where Pi is the overall probability of obtaining crystals from organism i. Assuming that the protein from the organism of choice did not crystallize, the chance of obtaining a crystal from another three organisms (with an average success of each estimated at 0.25) is still less than 0.60. Thus, our average of 70% success with approximately 1.5 variants screened per project demonstrates that surface mutagenesis is significantly more effective than homolog screening.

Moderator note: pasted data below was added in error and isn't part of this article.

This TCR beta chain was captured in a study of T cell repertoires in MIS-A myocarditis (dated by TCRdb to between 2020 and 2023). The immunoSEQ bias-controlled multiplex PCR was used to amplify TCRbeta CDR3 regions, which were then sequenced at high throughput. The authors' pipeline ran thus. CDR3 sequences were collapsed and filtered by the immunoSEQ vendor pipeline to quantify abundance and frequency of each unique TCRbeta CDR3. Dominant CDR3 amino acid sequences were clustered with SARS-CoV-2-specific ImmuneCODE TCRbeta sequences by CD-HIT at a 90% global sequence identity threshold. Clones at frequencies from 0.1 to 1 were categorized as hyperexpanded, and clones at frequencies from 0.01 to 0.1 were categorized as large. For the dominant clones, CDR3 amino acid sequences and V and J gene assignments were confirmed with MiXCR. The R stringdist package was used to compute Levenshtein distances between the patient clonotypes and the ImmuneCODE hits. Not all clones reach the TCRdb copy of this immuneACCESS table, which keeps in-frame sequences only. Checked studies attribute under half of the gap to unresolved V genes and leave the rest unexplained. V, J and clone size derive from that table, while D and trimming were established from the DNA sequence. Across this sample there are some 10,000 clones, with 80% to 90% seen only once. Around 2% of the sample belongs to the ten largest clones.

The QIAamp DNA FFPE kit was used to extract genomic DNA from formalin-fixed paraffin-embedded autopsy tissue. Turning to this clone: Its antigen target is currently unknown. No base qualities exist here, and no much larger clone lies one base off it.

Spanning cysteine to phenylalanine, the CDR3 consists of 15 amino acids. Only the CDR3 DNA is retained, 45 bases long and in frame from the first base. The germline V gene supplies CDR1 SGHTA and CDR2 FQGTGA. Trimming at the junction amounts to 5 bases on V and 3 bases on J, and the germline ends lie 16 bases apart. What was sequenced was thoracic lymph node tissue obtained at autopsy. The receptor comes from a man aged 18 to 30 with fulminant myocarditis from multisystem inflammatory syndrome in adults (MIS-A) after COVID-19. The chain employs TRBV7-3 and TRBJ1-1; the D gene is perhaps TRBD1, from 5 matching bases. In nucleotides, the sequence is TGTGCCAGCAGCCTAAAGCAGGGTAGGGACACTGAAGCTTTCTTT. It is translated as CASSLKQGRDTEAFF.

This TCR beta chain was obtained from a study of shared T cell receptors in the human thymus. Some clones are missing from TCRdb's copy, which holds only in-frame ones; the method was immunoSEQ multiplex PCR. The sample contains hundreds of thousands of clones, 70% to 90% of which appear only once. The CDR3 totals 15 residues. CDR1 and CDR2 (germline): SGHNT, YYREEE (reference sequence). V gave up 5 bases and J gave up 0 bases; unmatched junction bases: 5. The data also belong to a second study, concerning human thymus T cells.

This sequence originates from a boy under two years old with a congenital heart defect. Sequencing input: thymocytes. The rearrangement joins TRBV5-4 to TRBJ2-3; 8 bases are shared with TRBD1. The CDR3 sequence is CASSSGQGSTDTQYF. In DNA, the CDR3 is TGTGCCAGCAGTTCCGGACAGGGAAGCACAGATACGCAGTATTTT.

What mutations should one use in surface engineering? The studies of RhoGDI as a model system indicated that mutating two or three closely spaced Lys or Glu residues to alanines constitutes the most productive strategy. In the actual case applications, the mutations were not limited exclusively to Lys or Glu, but instead sites containing a mix of these residues were used. If such sites were difficult to find, then Gln was also targeted provided that it was in the vicinity of Lys or Glu. In most cases the sites were chosen based either on known tertiary models or using secondary-structure prediction, so as to place the mutations on short and well ordered solvent-exposed loops. Although this strategy yielded very good results, it is possible that other types of mutations and other sites might also be useful. One of such alternatives, particularly attractive in the case of poorly soluble proteins, is the replacement of lysines by arginines. The results of a small feasibility study using RhoGDI yielded modest results, but did identify an interesting crystal form in which the crystal contacts were mediated by the arginine-rich patches with sulfate ions sequestered between them (Czepas et al., 2004). More work is required to establish whether this approach has a more general utility.